Monday, 16 January 2012

Classification and Critical Thinking

As you may have read in my last post there are many ways for classifying a given group of people such as the religion they practise, their sexual orientation, their cultural and societal backgrounds, their politics, their physical characteristics, and their individual practises.

This covers a lot of territory as you can imagine, but is it really necessary to classify people into these groups? Well it's not necessary per say, but humans as a species are for the most part classifiers it is one of the ways we make sense of things, and we've been doing it for a few hundred thousand years or so, so the chances of us being able to break the habit is pretty slim. I say a few hundred thousand because anatomically modern humans first appeared around two hundred thousand years ago. Before this there were other species of primates such as Australopithecus afarensis (Lucy and her kin) which go back around three million years, and primates themselves go back around sixty-five million years. Now we have no way of knowing whether our predecessors classified things and likely we'll never know, but the chances are pretty good they did even if in only very rudimentary ways. In any case we as modern humans (Homo sapiens sapiens in case your interested) do classify things, and this tends to create problems (some intentional, and some not) in this little old world of ours.

Now why we classify things is a topic worthy of a lot of study and it has been studied for quite a while, but this blog is not a do it yourself degree in sociology, or psychology, so we'll leave it at that.

As the header for this blog states I'm going to be talking about critical thinking, and classification is one component of this subject. When we think critically we are forced to divide things into the plausible, and the not plausible (to put it very broadly, as there are typically varying degrees of plausibility). But before this is taken the wrong way I must point out that when someone thinks critically this does not mean that they simply take a firm unwavering stance on something, and let the dice fall where they may. This is what differentiates critical thinking from skepticism. Critical thinkers are by nature skeptical, but skeptics in many cases are not critical thinkers as they have already decided what the answer is.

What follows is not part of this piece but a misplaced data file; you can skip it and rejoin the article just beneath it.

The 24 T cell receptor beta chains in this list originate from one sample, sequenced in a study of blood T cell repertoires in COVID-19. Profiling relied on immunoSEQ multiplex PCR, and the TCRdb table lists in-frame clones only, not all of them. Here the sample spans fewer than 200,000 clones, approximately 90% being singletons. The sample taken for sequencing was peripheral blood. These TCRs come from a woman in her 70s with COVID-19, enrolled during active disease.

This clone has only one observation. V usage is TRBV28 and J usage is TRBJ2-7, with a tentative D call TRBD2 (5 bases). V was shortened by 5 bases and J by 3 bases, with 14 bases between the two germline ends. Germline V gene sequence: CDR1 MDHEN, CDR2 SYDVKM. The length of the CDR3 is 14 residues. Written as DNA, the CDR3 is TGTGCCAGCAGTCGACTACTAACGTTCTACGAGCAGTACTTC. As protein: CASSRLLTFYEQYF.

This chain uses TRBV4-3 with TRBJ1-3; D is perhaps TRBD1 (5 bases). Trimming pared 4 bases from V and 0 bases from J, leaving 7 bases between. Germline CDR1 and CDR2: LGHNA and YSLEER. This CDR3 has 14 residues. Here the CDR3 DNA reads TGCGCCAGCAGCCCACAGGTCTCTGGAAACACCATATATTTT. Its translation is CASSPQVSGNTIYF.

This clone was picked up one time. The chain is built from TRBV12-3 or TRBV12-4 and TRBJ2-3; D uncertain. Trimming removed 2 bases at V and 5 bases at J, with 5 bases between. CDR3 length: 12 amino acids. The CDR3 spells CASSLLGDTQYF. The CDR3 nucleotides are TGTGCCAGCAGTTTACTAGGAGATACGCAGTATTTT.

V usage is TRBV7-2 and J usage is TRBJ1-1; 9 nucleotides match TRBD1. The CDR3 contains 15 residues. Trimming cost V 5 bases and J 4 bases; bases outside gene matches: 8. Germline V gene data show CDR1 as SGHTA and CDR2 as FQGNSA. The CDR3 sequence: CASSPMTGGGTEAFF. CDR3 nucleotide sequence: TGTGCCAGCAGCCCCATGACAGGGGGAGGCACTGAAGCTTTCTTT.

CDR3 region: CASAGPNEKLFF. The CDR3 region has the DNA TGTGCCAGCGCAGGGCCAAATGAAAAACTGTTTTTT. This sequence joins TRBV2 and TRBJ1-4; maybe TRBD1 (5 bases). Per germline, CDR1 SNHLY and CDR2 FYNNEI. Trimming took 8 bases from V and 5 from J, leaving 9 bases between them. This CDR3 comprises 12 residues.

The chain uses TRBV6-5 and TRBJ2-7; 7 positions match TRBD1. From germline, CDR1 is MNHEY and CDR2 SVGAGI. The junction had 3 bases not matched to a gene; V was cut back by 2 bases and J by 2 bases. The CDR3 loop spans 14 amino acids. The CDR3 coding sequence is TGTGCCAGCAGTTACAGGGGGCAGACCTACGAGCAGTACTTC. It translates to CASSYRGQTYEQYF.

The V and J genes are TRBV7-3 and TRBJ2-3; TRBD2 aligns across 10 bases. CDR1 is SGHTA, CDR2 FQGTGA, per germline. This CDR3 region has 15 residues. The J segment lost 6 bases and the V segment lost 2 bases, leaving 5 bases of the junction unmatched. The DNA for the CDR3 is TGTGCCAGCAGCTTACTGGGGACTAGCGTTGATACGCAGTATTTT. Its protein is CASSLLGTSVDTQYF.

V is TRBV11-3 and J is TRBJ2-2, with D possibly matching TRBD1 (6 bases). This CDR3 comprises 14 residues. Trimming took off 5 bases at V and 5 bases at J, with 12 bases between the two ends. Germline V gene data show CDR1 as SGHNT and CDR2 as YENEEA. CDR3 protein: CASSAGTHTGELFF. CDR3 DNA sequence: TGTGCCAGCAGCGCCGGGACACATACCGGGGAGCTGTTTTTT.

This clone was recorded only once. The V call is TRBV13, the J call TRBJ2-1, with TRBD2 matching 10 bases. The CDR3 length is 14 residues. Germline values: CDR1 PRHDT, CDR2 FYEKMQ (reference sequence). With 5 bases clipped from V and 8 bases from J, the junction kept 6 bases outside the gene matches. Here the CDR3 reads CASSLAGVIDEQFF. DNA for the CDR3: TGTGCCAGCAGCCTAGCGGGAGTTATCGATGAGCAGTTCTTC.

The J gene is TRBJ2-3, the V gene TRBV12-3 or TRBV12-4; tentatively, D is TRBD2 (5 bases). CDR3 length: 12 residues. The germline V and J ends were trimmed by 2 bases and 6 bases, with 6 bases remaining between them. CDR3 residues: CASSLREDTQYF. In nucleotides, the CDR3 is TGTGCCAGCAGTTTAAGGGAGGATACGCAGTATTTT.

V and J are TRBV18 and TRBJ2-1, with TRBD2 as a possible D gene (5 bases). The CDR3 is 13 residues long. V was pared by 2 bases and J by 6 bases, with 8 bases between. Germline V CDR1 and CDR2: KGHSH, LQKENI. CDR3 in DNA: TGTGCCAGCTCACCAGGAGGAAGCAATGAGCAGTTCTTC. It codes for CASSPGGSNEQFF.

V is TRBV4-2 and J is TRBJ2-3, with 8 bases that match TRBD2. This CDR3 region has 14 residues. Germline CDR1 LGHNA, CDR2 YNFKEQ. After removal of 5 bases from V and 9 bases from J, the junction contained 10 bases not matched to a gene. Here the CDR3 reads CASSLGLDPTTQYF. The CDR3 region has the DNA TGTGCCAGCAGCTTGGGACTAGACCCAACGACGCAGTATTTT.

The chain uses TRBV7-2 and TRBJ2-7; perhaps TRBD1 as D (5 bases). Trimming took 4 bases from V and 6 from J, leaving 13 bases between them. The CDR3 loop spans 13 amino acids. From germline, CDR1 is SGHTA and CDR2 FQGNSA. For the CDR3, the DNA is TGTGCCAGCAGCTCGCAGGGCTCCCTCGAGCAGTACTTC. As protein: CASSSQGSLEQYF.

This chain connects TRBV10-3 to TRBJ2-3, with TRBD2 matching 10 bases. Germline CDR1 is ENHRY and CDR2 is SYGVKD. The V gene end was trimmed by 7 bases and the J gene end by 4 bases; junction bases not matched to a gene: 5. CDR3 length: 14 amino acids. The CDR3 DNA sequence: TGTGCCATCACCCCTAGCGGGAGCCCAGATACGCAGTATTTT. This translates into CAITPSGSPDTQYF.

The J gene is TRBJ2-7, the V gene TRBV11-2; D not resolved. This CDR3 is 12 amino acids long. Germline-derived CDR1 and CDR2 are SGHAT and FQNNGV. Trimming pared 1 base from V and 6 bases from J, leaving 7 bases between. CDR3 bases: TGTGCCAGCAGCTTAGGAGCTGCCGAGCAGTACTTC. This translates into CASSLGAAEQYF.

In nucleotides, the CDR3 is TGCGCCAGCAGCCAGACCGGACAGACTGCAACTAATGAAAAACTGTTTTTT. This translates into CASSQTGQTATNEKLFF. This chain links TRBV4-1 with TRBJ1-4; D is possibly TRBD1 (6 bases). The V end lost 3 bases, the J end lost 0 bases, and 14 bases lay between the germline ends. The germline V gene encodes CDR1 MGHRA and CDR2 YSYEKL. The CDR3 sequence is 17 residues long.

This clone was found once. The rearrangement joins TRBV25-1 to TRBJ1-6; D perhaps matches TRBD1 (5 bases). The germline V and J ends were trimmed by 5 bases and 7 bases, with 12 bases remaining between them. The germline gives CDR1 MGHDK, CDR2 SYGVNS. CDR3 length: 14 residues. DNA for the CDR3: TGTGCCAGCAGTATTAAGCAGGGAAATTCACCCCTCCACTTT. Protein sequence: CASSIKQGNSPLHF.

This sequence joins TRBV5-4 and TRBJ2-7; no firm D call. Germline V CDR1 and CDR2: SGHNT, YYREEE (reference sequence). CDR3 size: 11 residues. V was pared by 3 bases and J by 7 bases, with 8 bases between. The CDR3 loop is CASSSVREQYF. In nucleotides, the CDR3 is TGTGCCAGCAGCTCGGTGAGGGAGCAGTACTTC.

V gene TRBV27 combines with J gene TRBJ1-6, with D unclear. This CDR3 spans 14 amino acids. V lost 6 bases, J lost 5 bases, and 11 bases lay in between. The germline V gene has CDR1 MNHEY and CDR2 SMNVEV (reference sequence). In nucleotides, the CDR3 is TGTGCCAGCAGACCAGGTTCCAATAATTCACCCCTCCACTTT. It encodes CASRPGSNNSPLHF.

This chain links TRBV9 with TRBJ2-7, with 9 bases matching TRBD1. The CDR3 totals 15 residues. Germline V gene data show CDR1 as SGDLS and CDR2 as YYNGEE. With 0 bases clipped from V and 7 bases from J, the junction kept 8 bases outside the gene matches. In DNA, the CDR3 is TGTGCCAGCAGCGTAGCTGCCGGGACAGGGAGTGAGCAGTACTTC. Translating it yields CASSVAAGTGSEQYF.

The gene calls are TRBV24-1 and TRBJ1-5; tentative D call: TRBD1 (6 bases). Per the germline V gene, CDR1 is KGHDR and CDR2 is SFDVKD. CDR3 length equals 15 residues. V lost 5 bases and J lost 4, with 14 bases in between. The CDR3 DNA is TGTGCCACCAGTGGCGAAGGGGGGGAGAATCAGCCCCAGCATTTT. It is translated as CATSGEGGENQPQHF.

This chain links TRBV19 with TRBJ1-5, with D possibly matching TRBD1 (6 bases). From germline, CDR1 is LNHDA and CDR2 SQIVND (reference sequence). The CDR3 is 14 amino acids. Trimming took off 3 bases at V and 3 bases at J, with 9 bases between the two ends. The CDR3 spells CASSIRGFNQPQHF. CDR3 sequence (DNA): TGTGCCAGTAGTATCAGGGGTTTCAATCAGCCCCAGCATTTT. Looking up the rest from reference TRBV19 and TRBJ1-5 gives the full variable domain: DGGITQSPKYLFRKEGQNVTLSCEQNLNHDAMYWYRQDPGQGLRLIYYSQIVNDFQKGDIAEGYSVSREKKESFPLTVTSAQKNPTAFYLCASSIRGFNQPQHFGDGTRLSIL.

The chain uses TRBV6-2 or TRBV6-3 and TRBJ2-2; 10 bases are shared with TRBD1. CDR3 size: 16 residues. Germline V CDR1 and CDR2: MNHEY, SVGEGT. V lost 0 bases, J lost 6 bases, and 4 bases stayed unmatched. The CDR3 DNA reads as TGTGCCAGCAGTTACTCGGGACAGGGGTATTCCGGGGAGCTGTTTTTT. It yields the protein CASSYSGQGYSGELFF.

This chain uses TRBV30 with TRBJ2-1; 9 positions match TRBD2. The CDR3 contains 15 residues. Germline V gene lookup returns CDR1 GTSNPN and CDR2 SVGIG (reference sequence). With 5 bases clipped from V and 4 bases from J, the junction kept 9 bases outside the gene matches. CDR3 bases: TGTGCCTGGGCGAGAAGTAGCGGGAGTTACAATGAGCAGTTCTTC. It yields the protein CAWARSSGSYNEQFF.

Now there is nothing wrong with being a skeptic, but if you are then you have to be prepared to defend your ideas, as many people will automatically consider you to be against any idea that is somewhat controversial - in other words you become one of those dreaded "debunkers". And once you've been classified as a debunker, then it'll stick with you and will automatically be transferred to pretty much any topic that is even the slightest bit off centre.

It is much better to publicly classify yourself as a critical thinker (at least in my opinion), as in this way you don't automatically have a prejudgement against you. And you can reinforce your case by saying you are willing to entertain the notion that certain phenomena are possible, and then investigate what really is the story.

An example seems to be in order here.

Let's say you encounter a person who says they believe their house is haunted, because they hear footsteps at night.

Now a hardened skeptic would likely dismiss this as total nonsense, and thereby cause the person to not only consider them as being a rude git, but also likely cause the person with the belief to be embarrassed. If this is done enough times then I would assume it could lead to further distress on their part.

But if we look at this same scenario from the point of view of a critical thinker then we get a totally different outcome. The critical thinker who is told about the belief that there is a ghost would take the person at face value rather than making an automatic judgement and try and find out why they believe this. Ultimately this might lead to the person allowing the critical thinker to investigate the problem, and thereby determine what the noises actually are. This second solution I feel goes a long way to reassuring the person with the belief, and ultimately is much more productive as it no only confronts their fears, but it also instructs the person. Additionally it's unlikely they'll think the critical thinker is some rude git either.


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Comments are always welcome. I can't expect everyone will agree with my posts (and I'd be rather suspicious if you did) I will respect your opinion, and will endeavour to reply to your comments if warranted. I would appreciate no foul language however as this is an open blog. If for some reason you can't control yourself, please note comments of this type will be edited / deleted (and the reason for the deletion will be noted).

"Being A Scot" by Sir Sean Connery & Murray Grigor

Publisher:London [England] : Weidenfeld & Nicolson, 2008. ISBN: 9780297855408 Characteristics: 311 pages :,illustrations (chiefly ...